In case you missed it on your way out the door for a festive weekend of St. Patty’s celebration, President Obama visited Argonne, IL on Friday to tour a vehicle research facility at the Argonne National Laboratory. Don’t worry. Though we recognize the focus of this visit was to highlight the opportunities that increased research funding for alternative energy sources will offer American business and consumers, this is not a political article.
What we are fixated on as the coolest part of the story is the Advanced Photon Source (APS).
Argonne National Laboratory is funded by the US Department of Energy Office of Science and is managed by jointly by the University of Chicago and Jacobs Engineering Group, Inc., so it has some deep roots when it comes to atomic and subatomic studies. The Argonne APS itself is a synchrontron-radiation light source facility that provides the brightest source of ring-generated x-rays beams in the Western Hemisphere. More than 5,000 scientists worldwide use this resource to study, among other things, materials at the nano level and ways of improving engine combustions.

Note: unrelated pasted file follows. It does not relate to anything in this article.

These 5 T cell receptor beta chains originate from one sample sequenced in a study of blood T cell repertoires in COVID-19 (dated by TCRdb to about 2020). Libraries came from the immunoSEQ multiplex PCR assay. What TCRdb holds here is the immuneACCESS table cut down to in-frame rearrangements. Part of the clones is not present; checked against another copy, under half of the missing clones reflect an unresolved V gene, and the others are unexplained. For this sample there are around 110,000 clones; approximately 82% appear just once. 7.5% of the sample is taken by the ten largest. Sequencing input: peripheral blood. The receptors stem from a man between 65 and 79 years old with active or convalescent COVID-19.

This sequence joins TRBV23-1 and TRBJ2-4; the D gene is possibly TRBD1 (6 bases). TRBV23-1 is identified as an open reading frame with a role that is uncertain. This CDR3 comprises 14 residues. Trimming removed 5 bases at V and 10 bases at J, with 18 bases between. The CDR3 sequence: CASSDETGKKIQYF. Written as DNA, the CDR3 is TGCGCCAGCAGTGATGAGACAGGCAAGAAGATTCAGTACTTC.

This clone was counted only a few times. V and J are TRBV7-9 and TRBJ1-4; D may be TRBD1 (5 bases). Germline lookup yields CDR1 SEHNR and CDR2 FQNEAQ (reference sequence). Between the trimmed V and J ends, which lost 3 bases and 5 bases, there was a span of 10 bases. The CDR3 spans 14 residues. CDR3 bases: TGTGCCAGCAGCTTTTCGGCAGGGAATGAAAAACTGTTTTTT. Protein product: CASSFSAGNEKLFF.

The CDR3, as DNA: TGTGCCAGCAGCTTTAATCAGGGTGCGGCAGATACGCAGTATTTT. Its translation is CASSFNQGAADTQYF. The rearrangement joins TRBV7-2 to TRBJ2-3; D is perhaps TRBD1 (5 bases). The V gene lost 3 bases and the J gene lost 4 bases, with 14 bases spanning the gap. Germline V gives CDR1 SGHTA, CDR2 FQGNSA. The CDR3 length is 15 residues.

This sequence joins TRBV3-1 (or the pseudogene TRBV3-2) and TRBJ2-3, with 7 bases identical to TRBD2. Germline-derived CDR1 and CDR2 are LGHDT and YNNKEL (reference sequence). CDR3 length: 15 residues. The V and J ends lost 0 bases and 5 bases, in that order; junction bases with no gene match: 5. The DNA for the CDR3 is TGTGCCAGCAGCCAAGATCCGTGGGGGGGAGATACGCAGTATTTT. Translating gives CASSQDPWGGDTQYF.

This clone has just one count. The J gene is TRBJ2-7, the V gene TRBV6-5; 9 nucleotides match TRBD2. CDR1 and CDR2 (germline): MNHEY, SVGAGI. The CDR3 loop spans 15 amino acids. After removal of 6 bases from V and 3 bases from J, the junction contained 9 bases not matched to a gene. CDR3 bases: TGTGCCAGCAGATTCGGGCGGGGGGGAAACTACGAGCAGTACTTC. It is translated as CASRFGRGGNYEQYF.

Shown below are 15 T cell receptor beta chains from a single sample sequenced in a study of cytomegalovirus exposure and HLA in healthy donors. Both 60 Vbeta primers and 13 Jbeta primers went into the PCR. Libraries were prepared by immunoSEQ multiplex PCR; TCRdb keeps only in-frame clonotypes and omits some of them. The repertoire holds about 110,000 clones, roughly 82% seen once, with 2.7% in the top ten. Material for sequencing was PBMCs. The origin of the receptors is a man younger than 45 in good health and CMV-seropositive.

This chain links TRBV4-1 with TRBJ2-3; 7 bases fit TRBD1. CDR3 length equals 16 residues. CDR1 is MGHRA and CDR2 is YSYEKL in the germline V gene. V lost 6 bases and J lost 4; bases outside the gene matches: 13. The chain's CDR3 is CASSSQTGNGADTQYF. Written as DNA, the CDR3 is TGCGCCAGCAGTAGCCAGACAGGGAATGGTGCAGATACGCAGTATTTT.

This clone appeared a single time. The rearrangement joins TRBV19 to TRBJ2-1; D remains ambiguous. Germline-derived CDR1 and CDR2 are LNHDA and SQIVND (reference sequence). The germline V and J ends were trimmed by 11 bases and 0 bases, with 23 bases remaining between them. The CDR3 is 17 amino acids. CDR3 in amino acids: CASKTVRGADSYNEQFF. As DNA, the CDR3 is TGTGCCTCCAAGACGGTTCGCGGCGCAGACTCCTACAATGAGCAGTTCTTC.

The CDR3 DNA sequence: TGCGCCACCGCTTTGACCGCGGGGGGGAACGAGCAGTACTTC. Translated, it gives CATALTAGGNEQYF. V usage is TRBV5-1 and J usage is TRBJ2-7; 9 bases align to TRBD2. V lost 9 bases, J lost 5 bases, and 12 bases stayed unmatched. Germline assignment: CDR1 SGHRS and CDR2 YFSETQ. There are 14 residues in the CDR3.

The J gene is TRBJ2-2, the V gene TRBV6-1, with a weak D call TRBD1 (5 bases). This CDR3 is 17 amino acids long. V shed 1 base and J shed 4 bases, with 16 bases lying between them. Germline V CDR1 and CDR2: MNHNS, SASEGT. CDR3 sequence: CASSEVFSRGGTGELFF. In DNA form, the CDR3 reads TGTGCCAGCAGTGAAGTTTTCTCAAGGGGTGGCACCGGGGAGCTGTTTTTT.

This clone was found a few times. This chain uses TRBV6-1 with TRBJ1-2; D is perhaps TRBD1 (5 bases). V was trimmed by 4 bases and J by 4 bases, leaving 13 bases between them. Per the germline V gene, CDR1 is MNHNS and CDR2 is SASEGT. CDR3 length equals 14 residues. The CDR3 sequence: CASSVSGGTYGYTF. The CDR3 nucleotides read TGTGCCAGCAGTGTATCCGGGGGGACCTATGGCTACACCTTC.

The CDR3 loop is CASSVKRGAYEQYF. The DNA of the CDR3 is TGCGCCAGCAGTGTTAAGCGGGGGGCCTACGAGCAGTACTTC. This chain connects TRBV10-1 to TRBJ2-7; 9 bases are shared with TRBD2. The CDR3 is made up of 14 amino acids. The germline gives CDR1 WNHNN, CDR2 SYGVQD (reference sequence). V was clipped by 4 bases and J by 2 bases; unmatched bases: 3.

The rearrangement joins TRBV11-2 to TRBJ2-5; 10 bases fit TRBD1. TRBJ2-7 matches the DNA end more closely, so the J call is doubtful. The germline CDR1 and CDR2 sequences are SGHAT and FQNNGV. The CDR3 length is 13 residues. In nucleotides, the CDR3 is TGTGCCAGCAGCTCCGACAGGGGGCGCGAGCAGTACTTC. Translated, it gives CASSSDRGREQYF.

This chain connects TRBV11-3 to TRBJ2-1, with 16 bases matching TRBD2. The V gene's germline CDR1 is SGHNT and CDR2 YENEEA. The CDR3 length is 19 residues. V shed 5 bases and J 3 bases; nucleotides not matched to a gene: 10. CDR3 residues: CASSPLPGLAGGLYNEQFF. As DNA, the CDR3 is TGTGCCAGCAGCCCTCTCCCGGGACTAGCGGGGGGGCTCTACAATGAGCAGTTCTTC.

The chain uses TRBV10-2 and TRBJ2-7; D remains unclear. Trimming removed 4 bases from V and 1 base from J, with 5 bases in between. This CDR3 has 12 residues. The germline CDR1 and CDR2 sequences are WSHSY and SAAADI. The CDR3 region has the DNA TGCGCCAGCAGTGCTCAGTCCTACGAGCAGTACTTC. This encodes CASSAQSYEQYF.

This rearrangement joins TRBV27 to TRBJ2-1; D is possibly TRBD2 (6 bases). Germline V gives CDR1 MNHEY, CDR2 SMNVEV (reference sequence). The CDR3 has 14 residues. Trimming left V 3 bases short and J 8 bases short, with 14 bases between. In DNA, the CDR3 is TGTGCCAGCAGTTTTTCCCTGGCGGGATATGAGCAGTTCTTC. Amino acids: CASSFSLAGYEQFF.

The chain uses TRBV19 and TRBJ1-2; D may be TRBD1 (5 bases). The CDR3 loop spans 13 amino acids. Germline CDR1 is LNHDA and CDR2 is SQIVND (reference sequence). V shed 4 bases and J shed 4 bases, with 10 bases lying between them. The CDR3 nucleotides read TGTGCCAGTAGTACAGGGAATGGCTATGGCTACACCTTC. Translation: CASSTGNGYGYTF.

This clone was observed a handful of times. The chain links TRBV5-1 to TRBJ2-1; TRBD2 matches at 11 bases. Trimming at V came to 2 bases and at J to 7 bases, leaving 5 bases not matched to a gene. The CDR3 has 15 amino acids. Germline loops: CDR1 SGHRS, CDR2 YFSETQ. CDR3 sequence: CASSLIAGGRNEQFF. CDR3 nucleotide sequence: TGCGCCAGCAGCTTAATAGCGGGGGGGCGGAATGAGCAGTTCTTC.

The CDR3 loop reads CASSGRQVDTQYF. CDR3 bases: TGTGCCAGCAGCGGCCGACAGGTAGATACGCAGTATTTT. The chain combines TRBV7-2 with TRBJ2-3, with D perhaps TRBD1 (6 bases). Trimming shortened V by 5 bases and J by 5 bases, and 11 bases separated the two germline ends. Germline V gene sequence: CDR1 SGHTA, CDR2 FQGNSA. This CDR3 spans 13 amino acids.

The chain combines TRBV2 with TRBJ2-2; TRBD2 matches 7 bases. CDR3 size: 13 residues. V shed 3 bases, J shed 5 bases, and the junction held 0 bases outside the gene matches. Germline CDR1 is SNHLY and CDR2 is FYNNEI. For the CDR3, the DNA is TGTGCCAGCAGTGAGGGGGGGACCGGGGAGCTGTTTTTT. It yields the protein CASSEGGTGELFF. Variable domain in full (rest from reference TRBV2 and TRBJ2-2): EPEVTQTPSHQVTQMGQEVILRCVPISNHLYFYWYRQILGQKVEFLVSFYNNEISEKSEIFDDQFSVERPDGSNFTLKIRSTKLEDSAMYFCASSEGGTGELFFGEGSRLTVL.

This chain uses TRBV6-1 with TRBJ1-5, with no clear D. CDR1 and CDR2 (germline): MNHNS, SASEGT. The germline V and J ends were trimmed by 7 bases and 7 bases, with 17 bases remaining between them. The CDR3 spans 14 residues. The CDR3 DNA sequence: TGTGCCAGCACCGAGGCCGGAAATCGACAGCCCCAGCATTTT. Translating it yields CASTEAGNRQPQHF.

The APS works by producing electrons via a cathode heated to 2,000°F and accelerating them to 99.999% the speed of light in a linear accelerator. The electrons are then injected into a booster synchrotron where an oval tract of electromagnets further accelerates them so that within half a second the electrons have reached 99.999999% the speed of light. At this point, the electrons are injected into a 3,622 foot storage ring of more than 1,000 magnets. It’s at this point that the electrons produce x-ray beams that are available for research. There are 40 straight sections around the ring: 1 is used to inject electrons into the ring, 4 are used to replenish electron energy lost through x-ray emission, and 35 can be equipped with insertion devices.